It must have been a no good, very bad Columbus Day for Powazek. He decided to call search engine optimizers, "goat sacrificers and snake oil salesmen."
Now, Powazek was called one of the top 40 "Industry Influencers" in 2007 by Folio Magazine. He once worked at pioneering sites like HotWired, Blogger, and Technorati. He now splits his time between working as "Chief of Awesome" for HP's MagCloud and Creative Director of Collecta, advising a handful of startup companies on community design. And you've got to admire a guy who "lives in San Francisco with his wife, two nutty Chihuahuas, a grumpy cat, and a house full of plants named Fred."
So, I read his rant -- twice. And I think it requires a response.
(By the way, I'd provide the same kind of response if he'd called public relations people flacks and spin doctors. There are some groups that need defending.)
So, what proof does Powazek offer that search engine optimizers can't "dance the magic dance that will please the Google Gods and make eyeballs rain down upon you" the way they claim they can?
He claims, "the good advice is obvious, the rest doesn't work."
Well, if the good advice were obvious, then "SEO training" wouldn't be such a popular search term. Go to Google Insights for Search and compare search volume patterns for the terms "SEO training" and "SEM training." As you will see, SEO training is hot, but SEM training is not.
And the people conducting these searches aren't looking for a new breed of con man. They are are looking for good advice about search engine optimization that isn't obvious.
And there are books on the topic from reputable authors like Rebecca Lieb's The Truth About Search Engine Optimization, Search Engine Optimization: An Hour a Day by Jennifer Grappone and Gradiva Couzin, and The Art of SEO by Eric Enge, Stephan Spencer, Rand Fishkin, and Jessie Stricchiola.
None of these SEO courses or SEO books would be necessary if the good advice was obvious.
Powazek also claims, "SEO is poisoning the web."
Well, it did once, when AltaVista was king of the hill back in 2000. And SEO could poison the web again -- if Google wasn't doing a better job than AltaVista did in fighting the darkside SEO masters that Powazek remembers from the old days.
Apparently, Powazek missed the 2005 post by Gord Hotchkiss, who retold the story of my dinner with a black hat SEO. In between the courses, a confession came out that stopped me in my tracks: "Black hat stuff is getting too hard. I'm actually thinking about turning legit."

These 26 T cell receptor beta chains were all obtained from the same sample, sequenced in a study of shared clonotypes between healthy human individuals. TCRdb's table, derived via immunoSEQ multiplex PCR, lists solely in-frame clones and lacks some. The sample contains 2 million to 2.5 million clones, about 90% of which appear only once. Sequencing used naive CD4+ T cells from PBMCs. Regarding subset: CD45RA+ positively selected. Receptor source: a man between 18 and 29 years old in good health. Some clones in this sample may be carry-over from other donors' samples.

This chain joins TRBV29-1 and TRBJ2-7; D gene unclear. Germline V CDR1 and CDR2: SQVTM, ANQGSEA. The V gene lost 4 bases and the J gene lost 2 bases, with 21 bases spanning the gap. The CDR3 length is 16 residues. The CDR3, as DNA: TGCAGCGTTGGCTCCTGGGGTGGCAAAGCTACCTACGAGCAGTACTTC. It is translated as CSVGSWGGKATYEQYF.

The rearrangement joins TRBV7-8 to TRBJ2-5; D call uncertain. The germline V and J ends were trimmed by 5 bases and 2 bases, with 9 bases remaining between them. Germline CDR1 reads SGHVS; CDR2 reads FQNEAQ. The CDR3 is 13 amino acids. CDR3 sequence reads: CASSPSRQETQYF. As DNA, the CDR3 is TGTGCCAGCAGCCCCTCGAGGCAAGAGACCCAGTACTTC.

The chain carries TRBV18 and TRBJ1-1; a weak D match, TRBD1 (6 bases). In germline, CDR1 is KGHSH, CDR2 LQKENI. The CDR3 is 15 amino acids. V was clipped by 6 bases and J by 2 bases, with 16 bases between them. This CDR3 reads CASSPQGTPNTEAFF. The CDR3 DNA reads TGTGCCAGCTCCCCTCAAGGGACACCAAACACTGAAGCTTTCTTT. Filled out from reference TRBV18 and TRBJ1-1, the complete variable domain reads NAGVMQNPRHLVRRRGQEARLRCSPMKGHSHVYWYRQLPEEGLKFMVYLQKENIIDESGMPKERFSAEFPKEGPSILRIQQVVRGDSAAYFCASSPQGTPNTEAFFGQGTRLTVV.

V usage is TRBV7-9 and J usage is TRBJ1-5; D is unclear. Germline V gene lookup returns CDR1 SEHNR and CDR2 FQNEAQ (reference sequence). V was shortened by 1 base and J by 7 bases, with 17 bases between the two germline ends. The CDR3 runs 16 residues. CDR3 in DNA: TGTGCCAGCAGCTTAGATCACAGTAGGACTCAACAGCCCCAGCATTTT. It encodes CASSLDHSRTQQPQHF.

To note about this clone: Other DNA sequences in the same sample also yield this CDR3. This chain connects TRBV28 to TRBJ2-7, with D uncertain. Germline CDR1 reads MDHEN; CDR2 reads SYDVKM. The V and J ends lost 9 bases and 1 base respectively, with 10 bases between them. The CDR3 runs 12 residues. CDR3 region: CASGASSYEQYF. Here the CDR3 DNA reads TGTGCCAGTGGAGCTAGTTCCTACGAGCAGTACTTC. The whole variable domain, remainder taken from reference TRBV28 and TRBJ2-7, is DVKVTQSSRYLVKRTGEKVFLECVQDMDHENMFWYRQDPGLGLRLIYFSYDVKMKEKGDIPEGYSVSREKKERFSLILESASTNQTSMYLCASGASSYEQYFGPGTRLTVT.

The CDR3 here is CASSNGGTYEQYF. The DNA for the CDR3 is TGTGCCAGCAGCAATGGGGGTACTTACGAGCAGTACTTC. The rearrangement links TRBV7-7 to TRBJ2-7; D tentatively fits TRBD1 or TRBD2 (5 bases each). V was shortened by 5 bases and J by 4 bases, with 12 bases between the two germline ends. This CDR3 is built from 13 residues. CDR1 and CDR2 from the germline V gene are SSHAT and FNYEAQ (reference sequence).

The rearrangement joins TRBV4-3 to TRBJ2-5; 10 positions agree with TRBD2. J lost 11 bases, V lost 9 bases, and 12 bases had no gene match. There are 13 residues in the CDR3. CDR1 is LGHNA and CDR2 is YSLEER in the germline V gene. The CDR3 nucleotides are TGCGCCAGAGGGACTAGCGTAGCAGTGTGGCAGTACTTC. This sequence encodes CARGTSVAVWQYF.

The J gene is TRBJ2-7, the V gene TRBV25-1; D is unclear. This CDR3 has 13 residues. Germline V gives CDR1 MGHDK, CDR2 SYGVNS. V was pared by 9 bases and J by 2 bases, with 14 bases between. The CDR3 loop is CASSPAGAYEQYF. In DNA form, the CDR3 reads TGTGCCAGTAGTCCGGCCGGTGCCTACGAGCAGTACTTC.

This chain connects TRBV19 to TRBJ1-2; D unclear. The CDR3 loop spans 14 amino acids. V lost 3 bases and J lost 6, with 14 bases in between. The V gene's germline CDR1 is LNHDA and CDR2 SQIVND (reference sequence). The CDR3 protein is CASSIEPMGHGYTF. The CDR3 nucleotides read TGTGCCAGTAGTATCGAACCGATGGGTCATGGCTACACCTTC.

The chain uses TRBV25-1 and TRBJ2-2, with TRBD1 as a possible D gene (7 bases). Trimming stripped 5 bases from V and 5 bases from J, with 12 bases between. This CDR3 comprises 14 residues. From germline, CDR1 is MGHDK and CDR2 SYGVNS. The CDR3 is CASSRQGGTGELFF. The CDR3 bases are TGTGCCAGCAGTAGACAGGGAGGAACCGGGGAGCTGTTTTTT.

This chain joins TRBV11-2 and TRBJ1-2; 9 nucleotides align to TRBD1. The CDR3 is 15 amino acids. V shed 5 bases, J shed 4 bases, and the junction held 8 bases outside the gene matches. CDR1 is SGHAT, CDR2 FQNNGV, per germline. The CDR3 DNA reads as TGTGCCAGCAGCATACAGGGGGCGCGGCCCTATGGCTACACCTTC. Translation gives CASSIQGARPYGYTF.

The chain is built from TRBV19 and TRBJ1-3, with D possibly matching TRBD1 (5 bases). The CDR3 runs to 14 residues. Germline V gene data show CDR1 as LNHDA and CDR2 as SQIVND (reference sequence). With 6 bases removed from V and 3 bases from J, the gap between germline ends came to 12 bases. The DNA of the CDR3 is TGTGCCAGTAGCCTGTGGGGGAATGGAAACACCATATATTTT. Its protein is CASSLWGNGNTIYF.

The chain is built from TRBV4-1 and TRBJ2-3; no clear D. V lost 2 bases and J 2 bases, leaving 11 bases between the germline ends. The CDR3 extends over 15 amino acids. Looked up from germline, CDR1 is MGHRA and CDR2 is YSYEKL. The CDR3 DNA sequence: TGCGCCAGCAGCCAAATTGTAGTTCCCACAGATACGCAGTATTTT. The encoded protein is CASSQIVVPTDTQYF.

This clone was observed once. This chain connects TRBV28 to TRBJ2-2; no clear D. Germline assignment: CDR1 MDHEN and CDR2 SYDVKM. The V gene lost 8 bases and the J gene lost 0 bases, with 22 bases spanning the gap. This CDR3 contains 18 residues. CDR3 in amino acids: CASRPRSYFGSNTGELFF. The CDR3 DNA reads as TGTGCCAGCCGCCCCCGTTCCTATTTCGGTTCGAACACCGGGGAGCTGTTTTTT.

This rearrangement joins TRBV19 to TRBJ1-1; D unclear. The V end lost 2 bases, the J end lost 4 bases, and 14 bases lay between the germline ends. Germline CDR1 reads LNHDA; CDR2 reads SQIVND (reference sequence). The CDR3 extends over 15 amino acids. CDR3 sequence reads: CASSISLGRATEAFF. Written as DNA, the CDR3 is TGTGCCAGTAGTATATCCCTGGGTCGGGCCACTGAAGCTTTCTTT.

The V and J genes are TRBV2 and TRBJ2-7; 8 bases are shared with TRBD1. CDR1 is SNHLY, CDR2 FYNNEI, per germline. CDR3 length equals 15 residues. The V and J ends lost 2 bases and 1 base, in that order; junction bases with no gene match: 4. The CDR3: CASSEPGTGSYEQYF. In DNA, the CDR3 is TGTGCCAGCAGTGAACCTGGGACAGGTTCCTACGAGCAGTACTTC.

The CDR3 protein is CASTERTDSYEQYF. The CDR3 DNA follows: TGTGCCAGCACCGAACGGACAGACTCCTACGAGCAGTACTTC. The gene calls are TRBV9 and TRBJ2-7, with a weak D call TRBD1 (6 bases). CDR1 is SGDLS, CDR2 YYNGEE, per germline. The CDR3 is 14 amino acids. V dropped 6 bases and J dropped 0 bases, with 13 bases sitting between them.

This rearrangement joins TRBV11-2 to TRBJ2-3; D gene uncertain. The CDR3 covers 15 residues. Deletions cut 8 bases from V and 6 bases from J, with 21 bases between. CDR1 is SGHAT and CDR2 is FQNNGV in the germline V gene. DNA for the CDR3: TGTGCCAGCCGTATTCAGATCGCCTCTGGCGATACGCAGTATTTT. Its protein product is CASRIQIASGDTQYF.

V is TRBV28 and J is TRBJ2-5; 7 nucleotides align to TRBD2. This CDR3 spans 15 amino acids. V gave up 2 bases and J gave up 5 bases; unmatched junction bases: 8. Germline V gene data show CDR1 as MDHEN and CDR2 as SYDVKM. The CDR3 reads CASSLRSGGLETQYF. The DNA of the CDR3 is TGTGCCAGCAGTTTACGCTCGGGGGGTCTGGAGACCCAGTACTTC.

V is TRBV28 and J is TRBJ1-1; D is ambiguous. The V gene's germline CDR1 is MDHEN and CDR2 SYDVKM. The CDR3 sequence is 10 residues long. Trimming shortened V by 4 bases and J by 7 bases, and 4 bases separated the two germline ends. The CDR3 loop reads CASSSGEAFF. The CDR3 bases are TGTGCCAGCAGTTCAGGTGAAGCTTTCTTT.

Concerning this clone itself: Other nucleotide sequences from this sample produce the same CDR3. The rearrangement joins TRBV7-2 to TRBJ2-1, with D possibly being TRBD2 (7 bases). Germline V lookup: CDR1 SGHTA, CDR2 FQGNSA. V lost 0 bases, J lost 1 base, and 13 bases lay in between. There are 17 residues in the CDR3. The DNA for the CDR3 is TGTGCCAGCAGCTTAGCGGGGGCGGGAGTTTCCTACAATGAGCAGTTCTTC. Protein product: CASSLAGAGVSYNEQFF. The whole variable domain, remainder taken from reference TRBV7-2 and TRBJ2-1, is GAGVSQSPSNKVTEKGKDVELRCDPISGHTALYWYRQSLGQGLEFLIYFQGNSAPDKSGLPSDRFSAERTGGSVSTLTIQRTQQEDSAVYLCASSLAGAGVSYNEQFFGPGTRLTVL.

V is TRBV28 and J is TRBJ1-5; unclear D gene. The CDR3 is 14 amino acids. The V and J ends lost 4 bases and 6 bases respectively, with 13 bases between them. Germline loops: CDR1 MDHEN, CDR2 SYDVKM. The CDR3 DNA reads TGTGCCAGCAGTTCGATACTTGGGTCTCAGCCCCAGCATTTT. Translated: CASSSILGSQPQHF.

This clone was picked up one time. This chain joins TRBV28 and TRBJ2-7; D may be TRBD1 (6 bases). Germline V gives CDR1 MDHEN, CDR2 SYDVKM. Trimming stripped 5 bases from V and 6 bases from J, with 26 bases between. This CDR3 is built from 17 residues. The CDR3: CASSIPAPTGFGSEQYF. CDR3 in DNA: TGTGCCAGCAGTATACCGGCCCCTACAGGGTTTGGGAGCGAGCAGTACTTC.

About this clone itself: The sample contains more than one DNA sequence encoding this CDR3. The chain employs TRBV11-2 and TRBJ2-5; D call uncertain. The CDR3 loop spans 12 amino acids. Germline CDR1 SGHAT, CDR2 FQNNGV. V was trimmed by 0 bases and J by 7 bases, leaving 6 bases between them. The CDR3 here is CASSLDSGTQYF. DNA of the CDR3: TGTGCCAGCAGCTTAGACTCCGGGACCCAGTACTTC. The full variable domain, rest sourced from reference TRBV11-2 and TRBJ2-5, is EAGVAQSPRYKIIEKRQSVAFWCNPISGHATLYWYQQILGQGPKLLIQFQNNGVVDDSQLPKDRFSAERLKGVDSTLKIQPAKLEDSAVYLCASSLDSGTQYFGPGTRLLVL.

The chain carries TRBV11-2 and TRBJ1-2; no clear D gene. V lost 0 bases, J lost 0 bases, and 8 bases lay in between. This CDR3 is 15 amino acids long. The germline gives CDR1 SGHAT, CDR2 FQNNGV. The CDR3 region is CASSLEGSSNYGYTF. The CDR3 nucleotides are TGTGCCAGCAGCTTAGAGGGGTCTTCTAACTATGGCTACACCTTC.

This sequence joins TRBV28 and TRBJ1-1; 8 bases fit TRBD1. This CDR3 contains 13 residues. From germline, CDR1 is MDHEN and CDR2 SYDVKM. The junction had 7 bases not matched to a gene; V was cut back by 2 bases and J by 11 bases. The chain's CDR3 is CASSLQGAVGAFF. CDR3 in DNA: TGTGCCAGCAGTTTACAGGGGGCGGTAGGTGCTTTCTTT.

And, apparently Powazek didn't read the 2007 post on the Official Google Webmaster Central Blog that Google has begun minimizing the impact of many Googlebombs. He thinks "Google bombing" still works.
Now, it turns out that I do agree with Powazek on "the One True Way to get a lot of traffic on the web." He says, "Make something great. Tell people about it. Do it again."
Or, as Google says about link schemes, "The best way to get other sites to create relevant links to yours is to create unique, relevant content that can quickly gain popularity in the Internet community. The more useful content you have, the greater the chances someone else will find that content valuable to their readers and link to it."
Now, apparently Powazek has decided that calling search engine optimizers "spammers, evildoers, and opportunists" can quickly gain popularity in the Internet community. Saying something controversial to generate discussion is a classic linkbaiting technique.
As Matt Cutts said in a 2006 post entitled, "SEO Advice: linkbait and linkbaiting," on his Matt Cutts: Gadgets, Google, and SEO blog, "On a meta-level, I think of 'linkbait' as something interesting enough to catch people's attention, and that doesn't have to be a bad thing. There are a lot of ways to do that, including putting in sweat-of-the-brow work to generate data or insights, or it can be as simple as being creative. You can also say something controversial to generate discussion (this last one gets tired if you overuse it, though)."
The only thing easier than picking on search engine optimizers is to call public relations people flacks and spin doctors. That's like shooting fish in a barrel.
But that's another topic for another day.